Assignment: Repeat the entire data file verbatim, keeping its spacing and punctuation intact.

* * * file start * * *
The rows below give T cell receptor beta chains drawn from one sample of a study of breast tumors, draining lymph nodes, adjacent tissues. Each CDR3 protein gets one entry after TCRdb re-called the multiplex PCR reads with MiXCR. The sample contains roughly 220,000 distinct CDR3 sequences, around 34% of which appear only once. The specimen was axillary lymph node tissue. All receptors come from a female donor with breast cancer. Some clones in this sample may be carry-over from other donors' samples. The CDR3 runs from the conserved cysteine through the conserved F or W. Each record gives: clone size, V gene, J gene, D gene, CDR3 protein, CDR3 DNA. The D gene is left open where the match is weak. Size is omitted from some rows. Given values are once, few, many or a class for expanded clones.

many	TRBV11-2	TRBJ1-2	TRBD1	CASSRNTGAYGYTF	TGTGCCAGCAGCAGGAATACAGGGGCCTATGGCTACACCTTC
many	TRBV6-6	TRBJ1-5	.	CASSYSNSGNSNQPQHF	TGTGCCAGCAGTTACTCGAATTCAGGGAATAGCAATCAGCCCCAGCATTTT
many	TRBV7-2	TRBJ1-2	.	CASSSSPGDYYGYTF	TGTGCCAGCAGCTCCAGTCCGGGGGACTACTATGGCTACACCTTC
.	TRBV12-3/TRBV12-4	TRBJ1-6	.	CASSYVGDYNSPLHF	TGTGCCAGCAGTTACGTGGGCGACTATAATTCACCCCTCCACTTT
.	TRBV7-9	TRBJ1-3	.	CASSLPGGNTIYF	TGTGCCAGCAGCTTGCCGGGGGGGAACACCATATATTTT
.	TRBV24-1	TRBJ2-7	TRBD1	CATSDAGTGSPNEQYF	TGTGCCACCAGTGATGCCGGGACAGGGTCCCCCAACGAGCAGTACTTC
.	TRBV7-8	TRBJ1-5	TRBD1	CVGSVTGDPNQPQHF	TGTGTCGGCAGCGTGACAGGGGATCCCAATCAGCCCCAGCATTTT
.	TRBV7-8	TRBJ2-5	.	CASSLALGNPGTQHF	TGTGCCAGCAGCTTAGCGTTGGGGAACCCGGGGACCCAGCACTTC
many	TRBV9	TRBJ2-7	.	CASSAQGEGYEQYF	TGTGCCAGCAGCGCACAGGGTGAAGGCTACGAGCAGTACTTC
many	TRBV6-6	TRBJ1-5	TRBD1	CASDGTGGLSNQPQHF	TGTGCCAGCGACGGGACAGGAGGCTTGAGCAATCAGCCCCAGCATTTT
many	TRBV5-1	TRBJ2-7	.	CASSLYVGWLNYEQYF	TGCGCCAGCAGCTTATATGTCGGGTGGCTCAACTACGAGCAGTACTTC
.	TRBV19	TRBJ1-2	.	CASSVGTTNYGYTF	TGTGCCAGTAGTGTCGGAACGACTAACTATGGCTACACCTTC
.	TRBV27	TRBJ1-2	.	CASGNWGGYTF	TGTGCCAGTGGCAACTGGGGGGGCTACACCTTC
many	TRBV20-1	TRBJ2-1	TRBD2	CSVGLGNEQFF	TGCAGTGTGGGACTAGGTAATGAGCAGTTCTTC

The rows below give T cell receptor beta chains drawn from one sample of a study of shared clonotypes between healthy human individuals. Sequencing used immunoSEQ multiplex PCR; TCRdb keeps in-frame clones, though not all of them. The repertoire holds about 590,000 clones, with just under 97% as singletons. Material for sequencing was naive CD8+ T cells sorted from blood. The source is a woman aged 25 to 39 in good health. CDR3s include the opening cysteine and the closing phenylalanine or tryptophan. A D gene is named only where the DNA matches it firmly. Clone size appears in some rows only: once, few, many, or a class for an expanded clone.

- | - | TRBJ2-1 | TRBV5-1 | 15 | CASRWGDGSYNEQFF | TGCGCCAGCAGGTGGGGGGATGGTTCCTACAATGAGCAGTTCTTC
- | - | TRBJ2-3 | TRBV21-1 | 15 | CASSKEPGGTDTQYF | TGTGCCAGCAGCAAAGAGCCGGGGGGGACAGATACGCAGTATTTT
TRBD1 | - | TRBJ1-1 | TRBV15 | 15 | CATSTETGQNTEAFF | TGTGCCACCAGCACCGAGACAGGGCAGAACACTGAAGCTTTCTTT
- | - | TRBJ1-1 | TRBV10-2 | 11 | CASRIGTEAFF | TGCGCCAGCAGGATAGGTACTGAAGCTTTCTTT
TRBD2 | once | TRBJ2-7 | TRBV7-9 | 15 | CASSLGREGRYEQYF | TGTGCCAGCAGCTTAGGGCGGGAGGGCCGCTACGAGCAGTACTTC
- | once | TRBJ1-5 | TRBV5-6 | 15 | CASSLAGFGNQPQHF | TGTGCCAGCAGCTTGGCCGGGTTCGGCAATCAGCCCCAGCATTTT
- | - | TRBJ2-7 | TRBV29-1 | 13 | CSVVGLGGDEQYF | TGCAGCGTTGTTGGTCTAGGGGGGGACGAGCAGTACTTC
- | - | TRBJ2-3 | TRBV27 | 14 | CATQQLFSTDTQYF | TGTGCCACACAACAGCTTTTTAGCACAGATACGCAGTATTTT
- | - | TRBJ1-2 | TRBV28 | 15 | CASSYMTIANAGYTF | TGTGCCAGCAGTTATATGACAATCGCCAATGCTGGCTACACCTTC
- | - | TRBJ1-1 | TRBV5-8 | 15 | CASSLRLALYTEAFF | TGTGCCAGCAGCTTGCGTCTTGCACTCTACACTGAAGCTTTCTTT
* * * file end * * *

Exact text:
The rows below give T cell receptor beta chains drawn from one sample of a study of breast tumors, draining lymph nodes, adjacent tissues. Each CDR3 protein gets one entry after TCRdb re-called the multiplex PCR reads with MiXCR. The sample contains roughly 220,000 distinct CDR3 sequences, around 34% of which appear only once. The specimen was axillary lymph node tissue. All receptors come from a female donor with breast cancer. Some clones in this sample may be carry-over from other donors' samples. The CDR3 runs from the conserved cysteine through the conserved F or W. Each record gives: clone size, V gene, J gene, D gene, CDR3 protein, CDR3 DNA. The D gene is left open where the match is weak. Size is omitted from some rows. Given values are once, few, many or a class for expanded clones.

many	TRBV11-2	TRBJ1-2	TRBD1	CASSRNTGAYGYTF	TGTGCCAGCAGCAGGAATACAGGGGCCTATGGCTACACCTTC
many	TRBV6-6	TRBJ1-5	.	CASSYSNSGNSNQPQHF	TGTGCCAGCAGTTACTCGAATTCAGGGAATAGCAATCAGCCCCAGCATTTT
many	TRBV7-2	TRBJ1-2	.	CASSSSPGDYYGYTF	TGTGCCAGCAGCTCCAGTCCGGGGGACTACTATGGCTACACCTTC
.	TRBV12-3/TRBV12-4	TRBJ1-6	.	CASSYVGDYNSPLHF	TGTGCCAGCAGTTACGTGGGCGACTATAATTCACCCCTCCACTTT
.	TRBV7-9	TRBJ1-3	.	CASSLPGGNTIYF	TGTGCCAGCAGCTTGCCGGGGGGGAACACCATATATTTT
.	TRBV24-1	TRBJ2-7	TRBD1	CATSDAGTGSPNEQYF	TGTGCCACCAGTGATGCCGGGACAGGGTCCCCCAACGAGCAGTACTTC
.	TRBV7-8	TRBJ1-5	TRBD1	CVGSVTGDPNQPQHF	TGTGTCGGCAGCGTGACAGGGGATCCCAATCAGCCCCAGCATTTT
.	TRBV7-8	TRBJ2-5	.	CASSLALGNPGTQHF	TGTGCCAGCAGCTTAGCGTTGGGGAACCCGGGGACCCAGCACTTC
many	TRBV9	TRBJ2-7	.	CASSAQGEGYEQYF	TGTGCCAGCAGCGCACAGGGTGAAGGCTACGAGCAGTACTTC
many	TRBV6-6	TRBJ1-5	TRBD1	CASDGTGGLSNQPQHF	TGTGCCAGCGACGGGACAGGAGGCTTGAGCAATCAGCCCCAGCATTTT
many	TRBV5-1	TRBJ2-7	.	CASSLYVGWLNYEQYF	TGCGCCAGCAGCTTATATGTCGGGTGGCTCAACTACGAGCAGTACTTC
.	TRBV19	TRBJ1-2	.	CASSVGTTNYGYTF	TGTGCCAGTAGTGTCGGAACGACTAACTATGGCTACACCTTC
.	TRBV27	TRBJ1-2	.	CASGNWGGYTF	TGTGCCAGTGGCAACTGGGGGGGCTACACCTTC
many	TRBV20-1	TRBJ2-1	TRBD2	CSVGLGNEQFF	TGCAGTGTGGGACTAGGTAATGAGCAGTTCTTC

The rows below give T cell receptor beta chains drawn from one sample of a study of shared clonotypes between healthy human individuals. Sequencing used immunoSEQ multiplex PCR; TCRdb keeps in-frame clones, though not all of them. The repertoire holds about 590,000 clones, with just under 97% as singletons. Material for sequencing was naive CD8+ T cells sorted from blood. The source is a woman aged 25 to 39 in good health. CDR3s include the opening cysteine and the closing phenylalanine or tryptophan. A D gene is named only where the DNA matches it firmly. Clone size appears in some rows only: once, few, many, or a class for an expanded clone.

- | - | TRBJ2-1 | TRBV5-1 | 15 | CASRWGDGSYNEQFF | TGCGCCAGCAGGTGGGGGGATGGTTCCTACAATGAGCAGTTCTTC
- | - | TRBJ2-3 | TRBV21-1 | 15 | CASSKEPGGTDTQYF | TGTGCCAGCAGCAAAGAGCCGGGGGGGACAGATACGCAGTATTTT
TRBD1 | - | TRBJ1-1 | TRBV15 | 15 | CATSTETGQNTEAFF | TGTGCCACCAGCACCGAGACAGGGCAGAACACTGAAGCTTTCTTT
- | - | TRBJ1-1 | TRBV10-2 | 11 | CASRIGTEAFF | TGCGCCAGCAGGATAGGTACTGAAGCTTTCTTT
TRBD2 | once | TRBJ2-7 | TRBV7-9 | 15 | CASSLGREGRYEQYF | TGTGCCAGCAGCTTAGGGCGGGAGGGCCGCTACGAGCAGTACTTC
- | once | TRBJ1-5 | TRBV5-6 | 15 | CASSLAGFGNQPQHF | TGTGCCAGCAGCTTGGCCGGGTTCGGCAATCAGCCCCAGCATTTT
- | - | TRBJ2-7 | TRBV29-1 | 13 | CSVVGLGGDEQYF | TGCAGCGTTGTTGGTCTAGGGGGGGACGAGCAGTACTTC
- | - | TRBJ2-3 | TRBV27 | 14 | CATQQLFSTDTQYF | TGTGCCACACAACAGCTTTTTAGCACAGATACGCAGTATTTT
- | - | TRBJ1-2 | TRBV28 | 15 | CASSYMTIANAGYTF | TGTGCCAGCAGTTATATGACAATCGCCAATGCTGGCTACACCTTC
- | - | TRBJ1-1 | TRBV5-8 | 15 | CASSLRLALYTEAFF | TGTGCCAGCAGCTTGCGTCTTGCACTCTACACTGAAGCTTTCTTT